Showing posts with label Medical news. Show all posts
Showing posts with label Medical news. Show all posts

Saturday, September 13, 2014

Sleepless Nights

I read in a magazine long time ago that millions of people worldwide are having problems with sleeping. One thing  I know when somebody has problem about sleeping is that,  he or she might have a disorder called  insomnia. I have the same problem  sometimes. I am thankful that, it is getting better and I can already fall asleep better the past days. I guess, this is because of the new job. Everytime I go home, I am already tired and this makes me fall asleep immediately.

Some are also having problems with sleeping because their partners are snoring. With the modern medical methods we are having right now, some disorders and sicknesses are already cured. I am not really an expert about medical issues but I was browsing something about sleep apnea in the internet and I read that cpap masks can help in curing it. This is indeed a very interesting gadget. Why not if it really helps.

Lastly an insomnia, or sleeplessness, is a sleep disorder in which there is an inability to fall asleep or to stay asleep as long as desired.

Sunday, March 15, 2009

Absence in the Blogosphere due to Migraine

Do you have a Migraine? if none, never ever dream from this kind of sickness. It is a terrible one, I tell you. I had again a Migraine last Thursday night until yesterday. I am feeling better last night. Thanks goodness! Now I am kickin' again in the blogosphere..not that much but I am happy to see you here again. Last Friday my migraine went worst because I vomited three times and I felt so tired the whole day. It was really terrible that I want to stay all the time in a dark room with my eyes closed and I don't want to hear any noise even talking to my husband. I want completely a noise-free and light-free environment.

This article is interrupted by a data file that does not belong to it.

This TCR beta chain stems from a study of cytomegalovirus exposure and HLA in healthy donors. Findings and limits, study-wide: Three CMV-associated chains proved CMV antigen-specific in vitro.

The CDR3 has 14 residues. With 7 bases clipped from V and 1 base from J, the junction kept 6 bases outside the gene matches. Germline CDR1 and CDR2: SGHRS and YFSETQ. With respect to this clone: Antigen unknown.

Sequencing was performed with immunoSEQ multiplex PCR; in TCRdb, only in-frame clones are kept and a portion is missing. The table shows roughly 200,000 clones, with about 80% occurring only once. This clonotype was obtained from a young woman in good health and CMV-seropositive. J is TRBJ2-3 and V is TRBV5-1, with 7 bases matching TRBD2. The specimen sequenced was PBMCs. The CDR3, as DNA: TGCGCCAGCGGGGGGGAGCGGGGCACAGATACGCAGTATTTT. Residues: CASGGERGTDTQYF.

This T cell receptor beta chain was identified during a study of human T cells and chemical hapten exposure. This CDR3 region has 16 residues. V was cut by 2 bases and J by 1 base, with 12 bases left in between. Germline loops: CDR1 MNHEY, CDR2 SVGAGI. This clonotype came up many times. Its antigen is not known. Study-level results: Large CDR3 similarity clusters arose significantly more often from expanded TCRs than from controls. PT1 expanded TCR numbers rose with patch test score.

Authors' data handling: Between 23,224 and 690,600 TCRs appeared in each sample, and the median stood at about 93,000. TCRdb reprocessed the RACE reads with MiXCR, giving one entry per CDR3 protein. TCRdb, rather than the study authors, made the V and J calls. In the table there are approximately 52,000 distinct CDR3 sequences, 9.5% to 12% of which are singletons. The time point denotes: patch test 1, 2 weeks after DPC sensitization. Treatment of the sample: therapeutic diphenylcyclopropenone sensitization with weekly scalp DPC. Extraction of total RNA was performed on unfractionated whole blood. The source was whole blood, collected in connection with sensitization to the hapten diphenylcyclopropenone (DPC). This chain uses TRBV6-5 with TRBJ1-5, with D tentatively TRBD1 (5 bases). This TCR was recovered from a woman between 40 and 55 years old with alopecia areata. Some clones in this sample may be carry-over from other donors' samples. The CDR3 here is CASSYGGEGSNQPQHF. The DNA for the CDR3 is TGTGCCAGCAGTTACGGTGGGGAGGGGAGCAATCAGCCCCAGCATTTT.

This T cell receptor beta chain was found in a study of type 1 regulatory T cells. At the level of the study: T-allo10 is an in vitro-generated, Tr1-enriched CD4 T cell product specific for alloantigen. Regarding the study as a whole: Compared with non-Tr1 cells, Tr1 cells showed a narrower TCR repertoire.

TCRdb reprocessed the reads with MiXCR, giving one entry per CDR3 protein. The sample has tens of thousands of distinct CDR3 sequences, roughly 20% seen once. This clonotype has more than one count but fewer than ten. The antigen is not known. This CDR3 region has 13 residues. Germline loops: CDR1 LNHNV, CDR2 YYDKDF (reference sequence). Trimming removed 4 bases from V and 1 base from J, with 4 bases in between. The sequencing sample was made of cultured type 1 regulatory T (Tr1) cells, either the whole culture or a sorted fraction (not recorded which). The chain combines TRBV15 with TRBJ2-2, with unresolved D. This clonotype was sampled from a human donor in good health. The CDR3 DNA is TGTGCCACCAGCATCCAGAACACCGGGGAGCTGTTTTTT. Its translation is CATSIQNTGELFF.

When migraine attacks me, the pain is always in the left side of my head including my left eye. When it is very bad, I always feel that my left eye want to come out. Sometimes after I vomit, I felt better..sometimes not. When it is not too bad, I am only taking pain killers like Ibuprofen before it get worst. Sometimes it works sometimes not. When this happened, I am forced to take migraine tablets but sometimes it also doesn't work. The best remedy when I am totally run out of energy is to have an injection in our house doctor.

I can't give you an exact cause for a migraine, my doctor can't even explained it to me. I had already undergone CT scan twice and I am happy that they found nothing in it. Is it because of hormonal problems, changing of weather? I can tell you sometimes when I smell cigarette smokes, my migraine triggers or when I have my monthly visitor. To give you some information about migraine, I consulted my dear friend online, Wikipedia...so have fun reading! Enjoy the rest of the weekend!

What is Migraine?

Migraine is a neurological syndrome characterized by altered bodily perceptions, headaches, and nausea. Physiologically, the migraine headache is a neurological condition more common to women than to men. Etymologically, the French word migraine derives from the Greek hemicrania (half skull) and the Old English megrim (severe headache).

The typical migraine headache is unilateral and pulsating, lasting from 4 to 72 hours; symptoms include nausea, vomiting, photophobia (increased sensitivity to bright light), and hyperacusis (increased sensitivity to noise); approximately one third of people who suffer migraine headache perceive an aura — visual, olfactory — announcing the headache.